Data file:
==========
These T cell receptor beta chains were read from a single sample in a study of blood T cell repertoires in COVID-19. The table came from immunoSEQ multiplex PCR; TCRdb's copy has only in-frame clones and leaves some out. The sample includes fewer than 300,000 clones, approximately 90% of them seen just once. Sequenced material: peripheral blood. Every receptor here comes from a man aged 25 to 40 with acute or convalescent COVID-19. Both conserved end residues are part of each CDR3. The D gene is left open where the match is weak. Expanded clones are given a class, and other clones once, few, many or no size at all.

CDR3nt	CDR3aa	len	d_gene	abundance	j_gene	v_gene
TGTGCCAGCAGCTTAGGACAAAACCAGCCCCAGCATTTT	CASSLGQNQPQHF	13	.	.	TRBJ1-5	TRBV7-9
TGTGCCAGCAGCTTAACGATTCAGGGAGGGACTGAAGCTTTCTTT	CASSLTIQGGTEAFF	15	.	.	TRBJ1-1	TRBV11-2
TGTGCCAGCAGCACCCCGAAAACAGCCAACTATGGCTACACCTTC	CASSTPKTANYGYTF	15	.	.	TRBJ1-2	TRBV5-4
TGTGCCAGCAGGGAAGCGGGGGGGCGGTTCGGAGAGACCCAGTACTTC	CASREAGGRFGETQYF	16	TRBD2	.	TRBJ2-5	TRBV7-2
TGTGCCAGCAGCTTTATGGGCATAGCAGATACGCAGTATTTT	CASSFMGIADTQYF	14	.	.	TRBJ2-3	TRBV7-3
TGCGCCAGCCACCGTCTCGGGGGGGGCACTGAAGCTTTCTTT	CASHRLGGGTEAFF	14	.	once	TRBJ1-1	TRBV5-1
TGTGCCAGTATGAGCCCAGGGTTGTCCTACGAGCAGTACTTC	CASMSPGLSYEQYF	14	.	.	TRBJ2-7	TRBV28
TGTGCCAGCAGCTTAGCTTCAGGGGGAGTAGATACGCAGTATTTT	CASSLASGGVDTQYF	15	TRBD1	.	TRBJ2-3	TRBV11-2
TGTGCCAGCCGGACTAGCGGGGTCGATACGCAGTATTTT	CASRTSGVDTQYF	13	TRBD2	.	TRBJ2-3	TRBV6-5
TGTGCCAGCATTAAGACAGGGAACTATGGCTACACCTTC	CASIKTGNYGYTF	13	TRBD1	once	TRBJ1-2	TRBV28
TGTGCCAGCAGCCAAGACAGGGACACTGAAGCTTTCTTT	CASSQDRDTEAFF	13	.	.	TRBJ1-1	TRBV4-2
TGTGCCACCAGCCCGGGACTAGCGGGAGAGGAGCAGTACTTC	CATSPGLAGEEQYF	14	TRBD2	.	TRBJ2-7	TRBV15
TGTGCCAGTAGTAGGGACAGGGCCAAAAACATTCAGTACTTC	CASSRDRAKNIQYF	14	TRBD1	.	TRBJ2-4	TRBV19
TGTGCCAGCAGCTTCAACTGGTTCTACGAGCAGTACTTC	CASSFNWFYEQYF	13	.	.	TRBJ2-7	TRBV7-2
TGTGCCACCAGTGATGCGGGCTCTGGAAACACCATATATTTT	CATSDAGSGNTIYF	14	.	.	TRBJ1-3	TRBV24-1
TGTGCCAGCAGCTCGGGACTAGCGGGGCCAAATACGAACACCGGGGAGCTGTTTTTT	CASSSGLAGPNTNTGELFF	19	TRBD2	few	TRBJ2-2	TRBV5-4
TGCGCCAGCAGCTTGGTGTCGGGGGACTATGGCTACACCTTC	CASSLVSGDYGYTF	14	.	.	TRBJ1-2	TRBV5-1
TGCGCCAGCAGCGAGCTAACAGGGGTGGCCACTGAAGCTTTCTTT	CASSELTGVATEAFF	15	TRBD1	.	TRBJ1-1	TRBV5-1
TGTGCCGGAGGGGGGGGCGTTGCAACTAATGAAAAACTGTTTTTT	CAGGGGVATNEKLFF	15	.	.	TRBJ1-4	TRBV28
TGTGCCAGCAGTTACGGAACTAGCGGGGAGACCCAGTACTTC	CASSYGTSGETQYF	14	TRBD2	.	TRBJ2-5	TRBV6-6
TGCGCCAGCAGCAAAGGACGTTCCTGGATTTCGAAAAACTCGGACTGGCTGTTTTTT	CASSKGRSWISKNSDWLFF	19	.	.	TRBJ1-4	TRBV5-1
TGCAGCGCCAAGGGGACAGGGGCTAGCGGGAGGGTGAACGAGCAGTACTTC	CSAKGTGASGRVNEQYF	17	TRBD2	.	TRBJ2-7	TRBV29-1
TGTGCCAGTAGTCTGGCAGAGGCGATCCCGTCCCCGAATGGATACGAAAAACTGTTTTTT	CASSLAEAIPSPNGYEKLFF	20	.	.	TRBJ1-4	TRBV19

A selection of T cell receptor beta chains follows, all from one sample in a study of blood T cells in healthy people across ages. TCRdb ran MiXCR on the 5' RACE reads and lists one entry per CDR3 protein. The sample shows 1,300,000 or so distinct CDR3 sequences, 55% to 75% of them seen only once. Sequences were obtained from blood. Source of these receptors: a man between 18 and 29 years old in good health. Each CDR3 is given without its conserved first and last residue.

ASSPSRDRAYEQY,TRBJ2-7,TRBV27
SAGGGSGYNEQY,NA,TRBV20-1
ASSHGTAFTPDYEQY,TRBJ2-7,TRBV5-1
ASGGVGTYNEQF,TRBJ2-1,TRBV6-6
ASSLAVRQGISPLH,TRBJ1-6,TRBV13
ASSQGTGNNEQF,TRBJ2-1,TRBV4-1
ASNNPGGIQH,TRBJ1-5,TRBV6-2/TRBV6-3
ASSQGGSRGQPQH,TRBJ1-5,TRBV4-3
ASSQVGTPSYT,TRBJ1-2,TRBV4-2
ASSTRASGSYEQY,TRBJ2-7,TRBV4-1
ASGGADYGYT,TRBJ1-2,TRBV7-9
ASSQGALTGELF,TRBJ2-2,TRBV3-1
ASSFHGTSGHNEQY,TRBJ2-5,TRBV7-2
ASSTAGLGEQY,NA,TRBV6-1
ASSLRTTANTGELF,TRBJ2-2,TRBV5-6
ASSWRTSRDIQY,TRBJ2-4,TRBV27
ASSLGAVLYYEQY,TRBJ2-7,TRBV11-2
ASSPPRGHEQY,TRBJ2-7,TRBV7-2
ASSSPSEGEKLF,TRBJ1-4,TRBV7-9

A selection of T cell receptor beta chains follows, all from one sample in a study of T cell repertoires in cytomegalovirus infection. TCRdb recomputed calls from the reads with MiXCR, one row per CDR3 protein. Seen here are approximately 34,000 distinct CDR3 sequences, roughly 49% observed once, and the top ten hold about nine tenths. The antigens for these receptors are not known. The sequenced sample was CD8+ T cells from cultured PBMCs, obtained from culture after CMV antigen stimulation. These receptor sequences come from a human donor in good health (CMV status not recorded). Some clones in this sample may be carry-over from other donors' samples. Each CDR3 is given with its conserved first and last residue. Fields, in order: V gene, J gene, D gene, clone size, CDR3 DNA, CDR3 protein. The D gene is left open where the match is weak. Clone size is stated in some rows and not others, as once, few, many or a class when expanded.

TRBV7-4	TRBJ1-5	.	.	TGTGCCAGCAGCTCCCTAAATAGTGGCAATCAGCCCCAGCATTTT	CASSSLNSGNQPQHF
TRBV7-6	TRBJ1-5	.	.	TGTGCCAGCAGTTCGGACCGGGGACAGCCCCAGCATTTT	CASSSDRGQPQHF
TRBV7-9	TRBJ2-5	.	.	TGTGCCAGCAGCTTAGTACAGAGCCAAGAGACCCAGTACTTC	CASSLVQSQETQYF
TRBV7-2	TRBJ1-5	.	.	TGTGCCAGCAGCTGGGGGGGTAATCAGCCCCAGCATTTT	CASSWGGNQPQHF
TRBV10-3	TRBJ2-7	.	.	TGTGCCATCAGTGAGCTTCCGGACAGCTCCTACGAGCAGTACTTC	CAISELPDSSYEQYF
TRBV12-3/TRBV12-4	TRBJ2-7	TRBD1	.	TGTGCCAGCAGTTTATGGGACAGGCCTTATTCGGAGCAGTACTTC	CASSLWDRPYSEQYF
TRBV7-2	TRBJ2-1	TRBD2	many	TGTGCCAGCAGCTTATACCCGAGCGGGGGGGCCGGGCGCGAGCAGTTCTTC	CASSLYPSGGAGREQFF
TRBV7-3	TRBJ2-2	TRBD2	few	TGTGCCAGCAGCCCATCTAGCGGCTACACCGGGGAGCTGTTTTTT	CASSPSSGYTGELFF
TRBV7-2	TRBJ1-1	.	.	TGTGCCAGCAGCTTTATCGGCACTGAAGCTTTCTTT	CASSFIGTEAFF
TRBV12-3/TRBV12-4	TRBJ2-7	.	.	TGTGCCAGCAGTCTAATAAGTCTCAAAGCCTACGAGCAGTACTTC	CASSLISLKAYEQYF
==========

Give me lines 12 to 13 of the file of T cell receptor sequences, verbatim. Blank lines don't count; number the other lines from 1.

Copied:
TGTGCCAGCATTAAGACAGGGAACTATGGCTACACCTTC	CASIKTGNYGYTF	13	TRBD1	once	TRBJ1-2	TRBV28
TGTGCCAGCAGCCAAGACAGGGACACTGAAGCTTTCTTT	CASSQDRDTEAFF	13	.	.	TRBJ1-1	TRBV4-2